How to Keep Your Stuff – Pt. 1

Life teaches hard lessons. If you are lucky you get to learn those lessons by watching others experience them. For guys, this hard lesson is “how to keep your stuff.”

The absolute best method of keeping your stuff is to never get married.

No matter how you do the math with that spreadsheet there is no option where getting married lets you keep your stuff. Even if you are one of the token few who do not end in divorce, your stuff will find its way to donation drop offs and the curb with her stuff and lots of new stuff purchased by her being rebranded as “our” stuff. Your stuff got branded “charitable contribution” the day you said “I do.” Even if you do manage to acquire new stuff, unless it is hidden away it will find its way to the curb. This process never ends. Just read Ollie’s post about his favorite chair. Some fine writing and more than one life lesson to be learned there.

Oh yes, you want to take issue with the phrase “token few who do not get divorced.” Fine, you can read dry boring stuff like this and make some kind of case, but it is useless. Really, it is. Do you want to calculate a realistic divorce rate that you can expect? Excluding your parents and family members of their generation(s) ask yourself this:

How many friends and coworkers home you either work directly with or are social with 25 or older do you have? Write down that number.

Now count up how many in that group who are either going through a divorce or have been divorced. Write down this number.

Divide the second number by the first number. That’s the divorce rate for the portion of the universe you choose to occupy. The rest of the country or known universe is irrelevant for this conversation. If your universe consists of 35 people and 7 are in the divorce group then your universe has a 20% divorce rate. Time doesn’t matter in this calculation. If you didn’t make it “until death do you part” then you didn’t make it.

We interrupt this post for an important public service announcement.

Don’t be a bottom feeding puddle of shit.

At a young and impressionable age I was waiting in some hospital waiting room while someone had surgery or some other procedure. The television had Judge Judy on. I don’t know what the actual case was, I just remember this was this man and woman who had 2 kids together and weren’t married. Judge Judy asked him why he wasn’t married and he sputtered around until he finally said “we want to have more kids.” At that point Judge Judy went ballistic shouting (I’m paraphrasing from memory here)

You plan for a baby! You save for a baby! You either get a job with insurance or buy insurance to help you pay for a baby! You do not make the tax payer pay for your children!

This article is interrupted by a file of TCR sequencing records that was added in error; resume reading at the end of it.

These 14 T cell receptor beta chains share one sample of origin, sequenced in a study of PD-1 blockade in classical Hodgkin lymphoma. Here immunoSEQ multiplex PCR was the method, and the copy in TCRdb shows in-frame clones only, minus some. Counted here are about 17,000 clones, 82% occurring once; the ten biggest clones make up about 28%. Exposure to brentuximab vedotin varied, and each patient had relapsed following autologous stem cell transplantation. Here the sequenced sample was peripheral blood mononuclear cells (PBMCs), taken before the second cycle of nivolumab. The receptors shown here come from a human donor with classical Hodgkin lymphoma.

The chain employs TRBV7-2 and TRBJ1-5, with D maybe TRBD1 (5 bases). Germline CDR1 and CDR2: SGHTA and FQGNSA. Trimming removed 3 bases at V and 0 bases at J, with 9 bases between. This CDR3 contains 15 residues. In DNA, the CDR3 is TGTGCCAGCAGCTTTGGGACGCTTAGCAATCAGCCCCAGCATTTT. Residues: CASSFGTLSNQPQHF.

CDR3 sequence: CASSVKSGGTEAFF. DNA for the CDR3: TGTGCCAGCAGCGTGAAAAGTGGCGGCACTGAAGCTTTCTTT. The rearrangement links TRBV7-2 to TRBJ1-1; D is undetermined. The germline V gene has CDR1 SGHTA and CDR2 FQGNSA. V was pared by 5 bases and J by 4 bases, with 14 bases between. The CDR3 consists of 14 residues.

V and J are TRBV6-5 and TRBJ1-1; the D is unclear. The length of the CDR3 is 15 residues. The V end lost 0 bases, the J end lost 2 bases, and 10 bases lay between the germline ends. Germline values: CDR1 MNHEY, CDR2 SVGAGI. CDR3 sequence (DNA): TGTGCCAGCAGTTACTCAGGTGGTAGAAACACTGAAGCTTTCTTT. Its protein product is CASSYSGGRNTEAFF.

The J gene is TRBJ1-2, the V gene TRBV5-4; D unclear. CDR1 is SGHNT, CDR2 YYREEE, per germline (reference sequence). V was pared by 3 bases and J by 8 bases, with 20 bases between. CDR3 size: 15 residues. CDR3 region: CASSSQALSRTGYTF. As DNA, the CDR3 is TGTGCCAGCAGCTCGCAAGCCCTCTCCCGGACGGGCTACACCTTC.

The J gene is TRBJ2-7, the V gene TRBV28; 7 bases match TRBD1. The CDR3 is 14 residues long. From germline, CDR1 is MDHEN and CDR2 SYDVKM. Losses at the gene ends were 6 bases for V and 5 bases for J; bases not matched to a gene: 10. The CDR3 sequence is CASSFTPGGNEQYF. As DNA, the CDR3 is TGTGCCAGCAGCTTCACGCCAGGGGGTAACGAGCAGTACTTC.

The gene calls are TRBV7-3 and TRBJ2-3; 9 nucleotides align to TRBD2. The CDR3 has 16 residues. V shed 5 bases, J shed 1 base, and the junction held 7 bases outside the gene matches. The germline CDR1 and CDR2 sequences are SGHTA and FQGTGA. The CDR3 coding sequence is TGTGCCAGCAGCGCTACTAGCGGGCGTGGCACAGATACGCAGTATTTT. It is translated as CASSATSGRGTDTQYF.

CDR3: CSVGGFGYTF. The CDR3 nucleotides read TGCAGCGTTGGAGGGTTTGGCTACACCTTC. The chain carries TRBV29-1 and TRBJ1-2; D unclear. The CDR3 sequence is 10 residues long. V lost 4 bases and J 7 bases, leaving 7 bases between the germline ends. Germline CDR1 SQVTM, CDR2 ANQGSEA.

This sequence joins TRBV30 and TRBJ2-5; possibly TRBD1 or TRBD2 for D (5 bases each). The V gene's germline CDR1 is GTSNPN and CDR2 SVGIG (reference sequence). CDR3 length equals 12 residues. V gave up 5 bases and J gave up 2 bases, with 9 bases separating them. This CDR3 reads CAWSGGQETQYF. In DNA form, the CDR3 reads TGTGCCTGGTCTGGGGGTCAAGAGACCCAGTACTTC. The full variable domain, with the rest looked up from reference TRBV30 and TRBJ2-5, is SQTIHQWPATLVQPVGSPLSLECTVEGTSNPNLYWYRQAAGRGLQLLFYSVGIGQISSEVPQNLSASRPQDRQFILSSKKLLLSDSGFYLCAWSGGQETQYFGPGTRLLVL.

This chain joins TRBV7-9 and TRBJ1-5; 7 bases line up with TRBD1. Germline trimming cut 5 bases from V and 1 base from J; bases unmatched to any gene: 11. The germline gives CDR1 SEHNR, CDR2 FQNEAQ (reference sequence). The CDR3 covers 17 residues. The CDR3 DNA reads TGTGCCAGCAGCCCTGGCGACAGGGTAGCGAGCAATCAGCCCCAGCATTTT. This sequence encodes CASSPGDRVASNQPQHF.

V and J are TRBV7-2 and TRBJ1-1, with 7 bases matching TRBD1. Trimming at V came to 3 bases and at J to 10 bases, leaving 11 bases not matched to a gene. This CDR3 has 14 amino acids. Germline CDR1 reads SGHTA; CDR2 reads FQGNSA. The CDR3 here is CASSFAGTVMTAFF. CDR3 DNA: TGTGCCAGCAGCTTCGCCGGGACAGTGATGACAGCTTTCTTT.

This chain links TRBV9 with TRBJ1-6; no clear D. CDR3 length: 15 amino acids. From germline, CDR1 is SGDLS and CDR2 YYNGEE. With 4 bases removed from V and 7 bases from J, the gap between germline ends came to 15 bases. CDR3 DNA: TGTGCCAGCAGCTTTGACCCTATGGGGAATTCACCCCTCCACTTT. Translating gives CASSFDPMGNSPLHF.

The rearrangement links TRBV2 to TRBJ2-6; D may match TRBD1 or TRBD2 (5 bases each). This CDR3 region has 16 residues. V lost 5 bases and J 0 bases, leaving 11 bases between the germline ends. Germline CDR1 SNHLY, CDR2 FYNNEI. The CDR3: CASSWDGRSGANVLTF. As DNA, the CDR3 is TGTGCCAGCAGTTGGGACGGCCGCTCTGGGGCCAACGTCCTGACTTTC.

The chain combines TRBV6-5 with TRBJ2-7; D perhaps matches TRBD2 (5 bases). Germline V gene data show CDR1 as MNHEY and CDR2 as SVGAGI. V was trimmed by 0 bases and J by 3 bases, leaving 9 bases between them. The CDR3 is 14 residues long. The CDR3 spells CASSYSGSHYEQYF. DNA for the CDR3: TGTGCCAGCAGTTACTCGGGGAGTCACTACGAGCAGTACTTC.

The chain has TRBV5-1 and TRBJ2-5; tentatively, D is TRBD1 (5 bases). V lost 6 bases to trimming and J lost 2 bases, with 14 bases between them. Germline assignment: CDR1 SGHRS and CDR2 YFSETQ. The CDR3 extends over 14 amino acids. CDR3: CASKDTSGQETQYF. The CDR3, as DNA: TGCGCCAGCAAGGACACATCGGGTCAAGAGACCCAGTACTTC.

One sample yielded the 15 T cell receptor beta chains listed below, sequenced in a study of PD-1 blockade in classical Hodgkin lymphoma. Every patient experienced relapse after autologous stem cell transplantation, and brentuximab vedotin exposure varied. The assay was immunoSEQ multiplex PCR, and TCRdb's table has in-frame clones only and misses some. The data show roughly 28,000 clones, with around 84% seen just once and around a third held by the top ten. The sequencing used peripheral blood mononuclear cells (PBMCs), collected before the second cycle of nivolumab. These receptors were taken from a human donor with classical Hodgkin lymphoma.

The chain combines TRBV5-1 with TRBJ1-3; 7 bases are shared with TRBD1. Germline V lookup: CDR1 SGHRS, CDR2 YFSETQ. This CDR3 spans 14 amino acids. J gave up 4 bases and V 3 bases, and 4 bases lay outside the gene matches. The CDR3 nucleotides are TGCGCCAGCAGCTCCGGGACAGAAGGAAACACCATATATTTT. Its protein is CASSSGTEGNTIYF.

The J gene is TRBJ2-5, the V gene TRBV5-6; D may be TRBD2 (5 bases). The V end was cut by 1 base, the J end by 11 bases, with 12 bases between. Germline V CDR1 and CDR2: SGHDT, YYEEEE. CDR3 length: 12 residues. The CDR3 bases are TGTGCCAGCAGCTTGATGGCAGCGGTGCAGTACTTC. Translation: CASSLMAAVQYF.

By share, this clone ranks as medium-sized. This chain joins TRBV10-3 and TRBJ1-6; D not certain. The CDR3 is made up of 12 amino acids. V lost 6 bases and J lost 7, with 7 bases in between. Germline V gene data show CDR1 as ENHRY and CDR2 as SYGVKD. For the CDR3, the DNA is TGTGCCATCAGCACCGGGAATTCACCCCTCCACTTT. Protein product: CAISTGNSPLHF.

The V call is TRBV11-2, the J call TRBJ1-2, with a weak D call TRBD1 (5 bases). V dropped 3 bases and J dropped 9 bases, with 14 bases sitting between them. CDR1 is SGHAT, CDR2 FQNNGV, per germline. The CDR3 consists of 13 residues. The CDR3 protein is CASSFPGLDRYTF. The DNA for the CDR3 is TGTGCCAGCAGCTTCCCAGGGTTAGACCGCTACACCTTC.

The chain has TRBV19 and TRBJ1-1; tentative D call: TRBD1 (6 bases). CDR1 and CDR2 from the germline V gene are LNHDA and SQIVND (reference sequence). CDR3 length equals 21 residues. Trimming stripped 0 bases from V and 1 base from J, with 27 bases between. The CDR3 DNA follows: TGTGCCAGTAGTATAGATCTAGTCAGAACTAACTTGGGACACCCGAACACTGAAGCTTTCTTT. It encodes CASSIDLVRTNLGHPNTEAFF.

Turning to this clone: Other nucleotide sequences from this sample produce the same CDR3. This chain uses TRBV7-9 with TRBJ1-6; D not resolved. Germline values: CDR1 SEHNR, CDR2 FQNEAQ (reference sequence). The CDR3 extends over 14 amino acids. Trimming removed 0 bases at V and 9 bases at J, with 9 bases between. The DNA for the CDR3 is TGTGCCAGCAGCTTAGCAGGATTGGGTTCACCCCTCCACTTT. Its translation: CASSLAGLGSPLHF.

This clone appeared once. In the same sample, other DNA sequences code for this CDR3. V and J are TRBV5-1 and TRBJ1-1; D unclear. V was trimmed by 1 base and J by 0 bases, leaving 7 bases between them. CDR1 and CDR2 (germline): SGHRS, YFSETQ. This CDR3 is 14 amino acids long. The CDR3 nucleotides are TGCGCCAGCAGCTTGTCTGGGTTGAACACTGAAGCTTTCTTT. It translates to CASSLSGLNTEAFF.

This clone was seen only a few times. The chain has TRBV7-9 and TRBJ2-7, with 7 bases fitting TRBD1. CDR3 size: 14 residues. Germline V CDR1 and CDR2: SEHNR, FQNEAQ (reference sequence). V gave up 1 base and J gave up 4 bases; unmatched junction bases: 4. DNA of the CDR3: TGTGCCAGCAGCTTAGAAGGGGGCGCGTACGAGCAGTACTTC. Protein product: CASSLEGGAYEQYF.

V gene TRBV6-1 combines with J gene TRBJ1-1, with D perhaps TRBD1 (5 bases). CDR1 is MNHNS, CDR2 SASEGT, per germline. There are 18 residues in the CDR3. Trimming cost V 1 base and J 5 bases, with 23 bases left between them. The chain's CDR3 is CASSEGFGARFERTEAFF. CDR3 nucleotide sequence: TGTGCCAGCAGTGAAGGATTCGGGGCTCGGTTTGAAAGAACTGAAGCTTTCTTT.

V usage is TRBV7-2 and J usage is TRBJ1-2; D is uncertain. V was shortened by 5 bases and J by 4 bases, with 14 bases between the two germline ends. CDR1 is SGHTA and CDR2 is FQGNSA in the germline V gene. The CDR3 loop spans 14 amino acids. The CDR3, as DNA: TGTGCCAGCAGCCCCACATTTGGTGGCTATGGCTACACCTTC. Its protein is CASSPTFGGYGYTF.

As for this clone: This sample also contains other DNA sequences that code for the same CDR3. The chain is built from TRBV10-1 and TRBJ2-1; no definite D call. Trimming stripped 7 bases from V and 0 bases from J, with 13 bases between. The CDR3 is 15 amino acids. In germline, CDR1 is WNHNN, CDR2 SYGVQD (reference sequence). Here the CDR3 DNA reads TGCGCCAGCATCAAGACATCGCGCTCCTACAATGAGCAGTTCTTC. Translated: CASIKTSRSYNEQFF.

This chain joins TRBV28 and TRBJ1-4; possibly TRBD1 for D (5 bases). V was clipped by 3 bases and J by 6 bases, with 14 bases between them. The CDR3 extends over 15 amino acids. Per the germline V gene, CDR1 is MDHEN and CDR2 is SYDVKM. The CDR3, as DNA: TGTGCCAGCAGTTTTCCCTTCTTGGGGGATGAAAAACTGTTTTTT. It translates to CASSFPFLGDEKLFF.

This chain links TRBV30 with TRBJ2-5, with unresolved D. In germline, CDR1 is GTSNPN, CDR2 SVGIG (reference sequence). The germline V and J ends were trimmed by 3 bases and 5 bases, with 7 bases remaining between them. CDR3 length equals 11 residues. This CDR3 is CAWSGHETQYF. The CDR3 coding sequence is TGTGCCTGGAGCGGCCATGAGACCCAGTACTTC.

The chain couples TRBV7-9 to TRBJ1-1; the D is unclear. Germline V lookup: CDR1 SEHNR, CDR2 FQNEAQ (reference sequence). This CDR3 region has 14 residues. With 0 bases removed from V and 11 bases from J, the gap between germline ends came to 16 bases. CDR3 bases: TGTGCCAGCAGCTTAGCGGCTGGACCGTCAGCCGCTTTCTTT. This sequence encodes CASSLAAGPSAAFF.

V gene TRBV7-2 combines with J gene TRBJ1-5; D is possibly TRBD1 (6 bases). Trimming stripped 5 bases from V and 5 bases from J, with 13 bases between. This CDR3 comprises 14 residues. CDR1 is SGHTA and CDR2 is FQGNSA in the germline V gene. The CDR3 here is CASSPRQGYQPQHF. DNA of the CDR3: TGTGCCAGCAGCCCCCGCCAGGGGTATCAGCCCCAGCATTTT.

Personally, I do not believe you _have_ to get married to have kids. You do have to plan and pay for having those kids. I have seen far too many couples abuse social programs meant to help a woman out who got knocked up by a dead beat guy and that trend has been growing for the past 3 decades. One of the arguments against universal health care has been people won’t put off having babies until they can afford them, well, they aren’t doing that now so the argument doesn’t have much merit.

We now return you to our regularly schedule blog post.

My own foray into using that math came when I was twenty-something and working as an IT consultant with a bunch of 40-something guys and one woman who was older than I. We were 8 in total wedged into cubicals meant for 4 employees so we were that woman’s name and the 7 Dwarves. (I was Sneezy in case you were wondering. Somewhere around here I still have the little dog squeaky toy. She took her kids to Disney during that contract and came back with a Snow White and the 7 Dwarves pet squeaky toy set.)

Only one of the guys had not been divorced. The woman, well, technically she was married, but she took the kids to Disney, hubby didn’t go, so flip a coin on how to call that one.

One of the contractors, nicest guy you will ever meet, we will call him Jay (not his real name) was billing at the same rate I was. I had a new car, was living in a 3 bedroom condo and took a girlfriend out most weekends. Jay was a Vietnam vet and part of that “Summer of Love” generation. He and the woman he married home birthed their kids, he caught. His kids were “Irish Twins” btw, you can look that up on your own.

Well, he worked like a dog. Bought a duplex in a then expensive part of Evanston, IL and not soon after she divorced him. She got the duplex, he got the mortgage. Soon after the divorce she remarried and refused to sell the duplex she wasn’t living in for the kids college fund because she “wanted to keep it for an investment.”

Why is any of that detail important? Jay was driving a $500 car and living in a room at the YMCA. I thought that was just a myth made up by the Village People for a song. I didn’t know people actually did that! Let alone people making what I was making. Between the mortgage and the child support, that was all the means left to him.

His story was the worst of the lot, but the rest were similar. Few months to a few years of sleeping on a friend’s couch trying to dig out from under the financial ruin of divorce. Owning nothing but their car and the clothes in a suit case.

I might as well share the story of another 20-something I worked with a few jobs before this one. His parents got divorced and his mom took everything. Around 5 years later his dad and mom started being civil to one another and yes, stupidity is genetic, decided to get back together. After they get remarried he finds out she never paid her divorce lawyer. He got to pay for both sides of his divorce and lost most of his stuff.


Leave a Reply